My PALS, my baby brother whom lived with me throughout his journey, has been gone almost 4 months now. I still feel pretty raw as well but have gotten through the anxiety that would start at night when I turned the lights out. I'd lay and wait for him to ring his bell for me for help.i waited. That has passed but I find I still have a cry daily when I think of him. I tell my self that he is better off now but I miss his presence terribly. The hardest thing seems to be that the ALS journey is like a movie reel in my mind. My mind wanders to the process we went through together (especially that last month) and the wasting away of his young body. I sometimes feel like that is something that will never leave me although on my positive days I know it will get easier. It's all still so fresh.
Thank you Manhattenite and Vincent for sharing. I'm looking forward to the smile on my lips instead of tears in my eyes.
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Old 01-15-2018, 06:48 PM #9 (permalink)
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Hugs Jlynn! We will get through this!
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Old 02-06-2018, 12:52 PM #10 (permalink)
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Default Re: Grief

Well, I was mistaken to think grief was some sort of linear process. It is now February and several things have happened that have thrown me back into deep grief - and I was doing so well!

It all started when I sat down to design my PALS' gravestone. It is something I had been postponing but I finally decided to do it. Having to decide what words to write and what the stone will look like have made me feel incredibly sad, and recurring thoughts about my PALS fill my days...

Then last week we found out that because my PALS failed to file a form, his nephew who was his beneficiary for his city pension will get $0. When my PALS had to file this form he was already about to enter hospice and I think he completely forgot about it. I went to the pension to try to fight this to no avail and now my sister in law is in talks with lawyers to see if anything can be done. But this filled me with great sadness because it is yet one more think that this debilitating disease took away!

Finally yesterday I found out that my mailman had assumed that I did not want to receive my PALS' mail and on his own initiative has been returning to sender "with no forwarding address" all the mail sent to my PALS for the last four months! So I missed his W2, his 1099's, etc, which I need to file our joint return. I confronted the mailman and he says he did it because I once returned an unopened envelope to the ALS Organization (I did it because they were completely unhelpful and I didn't want to receive their mail). My jaw dropped and I told him, "I was his husband, what makes you think I did not want his mail! God knows what other important letters were sent that now you have returned!" I went to the post office today to complain but they were indifferent. This has opened the floods of grief as yet another injustice, as if my PALS were being erased.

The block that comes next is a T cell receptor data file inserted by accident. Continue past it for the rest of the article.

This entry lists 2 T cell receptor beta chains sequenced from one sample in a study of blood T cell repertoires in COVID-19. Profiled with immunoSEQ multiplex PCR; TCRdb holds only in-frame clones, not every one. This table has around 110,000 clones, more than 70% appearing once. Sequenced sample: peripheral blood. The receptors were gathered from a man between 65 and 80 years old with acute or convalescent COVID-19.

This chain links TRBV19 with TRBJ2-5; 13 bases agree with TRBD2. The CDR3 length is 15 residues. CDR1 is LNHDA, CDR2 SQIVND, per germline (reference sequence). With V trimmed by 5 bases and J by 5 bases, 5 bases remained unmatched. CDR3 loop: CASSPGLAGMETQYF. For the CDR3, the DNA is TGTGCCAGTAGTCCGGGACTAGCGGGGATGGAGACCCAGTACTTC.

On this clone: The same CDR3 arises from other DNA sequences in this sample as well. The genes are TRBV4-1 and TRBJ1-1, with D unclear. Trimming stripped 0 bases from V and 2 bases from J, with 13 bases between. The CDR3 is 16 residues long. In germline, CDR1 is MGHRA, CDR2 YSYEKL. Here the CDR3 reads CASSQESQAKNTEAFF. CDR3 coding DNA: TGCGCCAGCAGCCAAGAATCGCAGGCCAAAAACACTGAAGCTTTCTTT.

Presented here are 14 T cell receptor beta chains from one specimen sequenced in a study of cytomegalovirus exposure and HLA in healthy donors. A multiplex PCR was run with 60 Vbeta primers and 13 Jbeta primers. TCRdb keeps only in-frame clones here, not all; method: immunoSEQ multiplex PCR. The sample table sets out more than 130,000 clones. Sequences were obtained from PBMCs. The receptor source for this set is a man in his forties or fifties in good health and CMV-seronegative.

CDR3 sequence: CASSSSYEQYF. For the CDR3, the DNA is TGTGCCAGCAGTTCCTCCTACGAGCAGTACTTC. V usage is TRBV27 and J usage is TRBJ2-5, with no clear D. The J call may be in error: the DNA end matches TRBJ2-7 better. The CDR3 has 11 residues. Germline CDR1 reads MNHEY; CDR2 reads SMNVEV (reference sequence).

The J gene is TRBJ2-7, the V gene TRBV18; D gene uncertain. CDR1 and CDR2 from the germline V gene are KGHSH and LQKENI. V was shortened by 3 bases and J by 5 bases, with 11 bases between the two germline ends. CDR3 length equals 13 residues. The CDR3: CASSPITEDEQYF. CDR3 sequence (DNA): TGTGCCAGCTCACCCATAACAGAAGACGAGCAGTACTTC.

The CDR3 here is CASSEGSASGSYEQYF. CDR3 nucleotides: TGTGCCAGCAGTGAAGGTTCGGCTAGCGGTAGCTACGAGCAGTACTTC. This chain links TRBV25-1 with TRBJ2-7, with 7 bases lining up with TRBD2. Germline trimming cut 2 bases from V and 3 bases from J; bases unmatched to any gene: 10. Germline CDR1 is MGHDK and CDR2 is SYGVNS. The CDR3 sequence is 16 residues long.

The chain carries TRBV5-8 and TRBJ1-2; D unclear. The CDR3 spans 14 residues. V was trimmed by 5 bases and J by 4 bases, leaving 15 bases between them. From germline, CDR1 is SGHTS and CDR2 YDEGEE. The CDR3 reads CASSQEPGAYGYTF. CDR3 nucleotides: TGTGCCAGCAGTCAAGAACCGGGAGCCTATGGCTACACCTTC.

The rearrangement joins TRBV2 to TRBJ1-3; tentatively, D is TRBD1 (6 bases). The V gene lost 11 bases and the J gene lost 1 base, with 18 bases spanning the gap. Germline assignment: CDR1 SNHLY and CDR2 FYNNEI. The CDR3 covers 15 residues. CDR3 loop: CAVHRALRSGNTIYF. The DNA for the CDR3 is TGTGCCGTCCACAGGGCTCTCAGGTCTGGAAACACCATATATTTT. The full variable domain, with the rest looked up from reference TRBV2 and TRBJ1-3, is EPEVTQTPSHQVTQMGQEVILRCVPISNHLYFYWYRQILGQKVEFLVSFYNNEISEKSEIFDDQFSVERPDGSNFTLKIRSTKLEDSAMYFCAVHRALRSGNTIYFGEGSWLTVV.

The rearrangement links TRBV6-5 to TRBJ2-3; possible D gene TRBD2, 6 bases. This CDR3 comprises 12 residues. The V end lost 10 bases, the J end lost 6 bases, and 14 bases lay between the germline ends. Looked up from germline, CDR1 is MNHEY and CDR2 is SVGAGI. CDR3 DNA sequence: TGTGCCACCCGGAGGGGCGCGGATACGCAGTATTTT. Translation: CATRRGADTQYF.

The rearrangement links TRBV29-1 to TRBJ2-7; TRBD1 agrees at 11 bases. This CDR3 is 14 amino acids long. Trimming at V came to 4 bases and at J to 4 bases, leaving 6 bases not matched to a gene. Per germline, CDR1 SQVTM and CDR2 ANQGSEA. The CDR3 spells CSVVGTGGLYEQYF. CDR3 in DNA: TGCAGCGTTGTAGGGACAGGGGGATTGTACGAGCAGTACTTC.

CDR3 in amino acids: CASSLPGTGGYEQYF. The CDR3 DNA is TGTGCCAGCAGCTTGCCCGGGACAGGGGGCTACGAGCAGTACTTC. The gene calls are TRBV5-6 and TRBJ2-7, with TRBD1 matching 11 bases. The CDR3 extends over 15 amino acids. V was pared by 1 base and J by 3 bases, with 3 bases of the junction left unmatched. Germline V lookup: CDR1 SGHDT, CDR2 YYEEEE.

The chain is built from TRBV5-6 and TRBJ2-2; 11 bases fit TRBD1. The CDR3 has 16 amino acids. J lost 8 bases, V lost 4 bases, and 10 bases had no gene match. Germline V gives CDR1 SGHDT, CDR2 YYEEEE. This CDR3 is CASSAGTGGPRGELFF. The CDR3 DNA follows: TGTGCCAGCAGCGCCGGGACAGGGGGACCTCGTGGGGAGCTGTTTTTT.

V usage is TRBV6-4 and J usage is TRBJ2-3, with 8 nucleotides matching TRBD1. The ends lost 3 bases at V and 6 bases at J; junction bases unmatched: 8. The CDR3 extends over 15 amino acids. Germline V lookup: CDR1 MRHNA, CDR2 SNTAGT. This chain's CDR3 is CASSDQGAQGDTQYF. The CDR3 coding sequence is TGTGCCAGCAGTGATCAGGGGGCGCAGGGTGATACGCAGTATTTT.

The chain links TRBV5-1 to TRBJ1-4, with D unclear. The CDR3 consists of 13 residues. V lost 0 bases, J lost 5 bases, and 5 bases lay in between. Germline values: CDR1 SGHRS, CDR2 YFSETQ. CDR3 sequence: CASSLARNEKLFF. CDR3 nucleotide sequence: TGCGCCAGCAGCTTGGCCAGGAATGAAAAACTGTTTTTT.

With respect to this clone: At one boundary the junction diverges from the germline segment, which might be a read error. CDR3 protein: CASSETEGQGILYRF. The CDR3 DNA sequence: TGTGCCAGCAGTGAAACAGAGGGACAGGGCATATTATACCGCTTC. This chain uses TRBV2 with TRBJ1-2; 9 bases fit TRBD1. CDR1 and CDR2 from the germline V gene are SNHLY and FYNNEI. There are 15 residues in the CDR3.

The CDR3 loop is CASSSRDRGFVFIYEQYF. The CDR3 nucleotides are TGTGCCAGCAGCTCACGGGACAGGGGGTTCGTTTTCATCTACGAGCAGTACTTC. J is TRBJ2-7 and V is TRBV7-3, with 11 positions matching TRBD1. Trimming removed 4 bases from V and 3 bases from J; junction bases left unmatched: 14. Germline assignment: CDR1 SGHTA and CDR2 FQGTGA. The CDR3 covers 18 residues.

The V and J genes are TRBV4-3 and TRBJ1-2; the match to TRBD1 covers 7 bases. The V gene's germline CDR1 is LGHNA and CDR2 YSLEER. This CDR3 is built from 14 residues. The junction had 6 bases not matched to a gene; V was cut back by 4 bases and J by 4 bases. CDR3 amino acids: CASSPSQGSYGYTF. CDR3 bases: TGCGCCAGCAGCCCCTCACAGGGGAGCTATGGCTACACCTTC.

I feel deflated, conquered, reduced to a flat pancake. I am trying hard to lift my spirits but once again I have to do this all on my own now that I don't have my PALS as my supporter. I have to rely on my own strength and this gets exhausting.

End of rant.
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Old 02-06-2018, 02:46 PM #11 (permalink)
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Default Re: Grief

Oh, Manhattan, you have good reason to feel fresh grief, and it has not been that long for you.

Put aside paperwork for a few days and do something unusual for you. Rest, regroup, your strength will return. You still have the same purpose in life and the same ability to reach it, but the byproduct of having your husband as your perpetual cheerleader is that sometimes you will feel his physical absence more keenly when you imagine what he would say (like to that lame postman or the pension clerk!).

Best,
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Old 02-06-2018, 05:57 PM #12 (permalink)
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Default Re: Grief

So frustrating that the mailman would make that decision for you...

We never know what path grief is going to take. Just when we think we are doing better, we aren't.

This too shall pass, probably over and over again but it will pass.

Hugs!
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Old 02-07-2018, 10:09 AM #13 (permalink)
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Default Re: Grief

Thinking of you Manhattanite, it's hard enough without it being added to by illogical people when their decisions affect us so deeply. Kate
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Old 02-07-2018, 12:12 PM #14 (permalink)
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Default Re: Grief

Oh Manhattanite I am so sorry for your recent struggles. So wrong of the postman to make a decision for you, without your consent. When you are feeling up to it, I would email friends, family and businesses that his mail was unknowingly returned by a postman without authorization and if there is anything important please mail again to your attention. A pain, but maybe necessary.

Hugs to you as you go through this rough patch,

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Old 02-07-2018, 06:13 PM #15 (permalink)
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Default Re: Grief

ALS = the disease that just keeps on giving ... or maybe it's taking ...

Grief is definitely not linear! I hope you bounce back up to a better level quickly - that is one thing I found is that after the first couple of years the ups and downs became quite fast and the staying level in between lasts much longer! But then grief is very personal and how it is for one is not how it is for the next. Sending you hugs xxx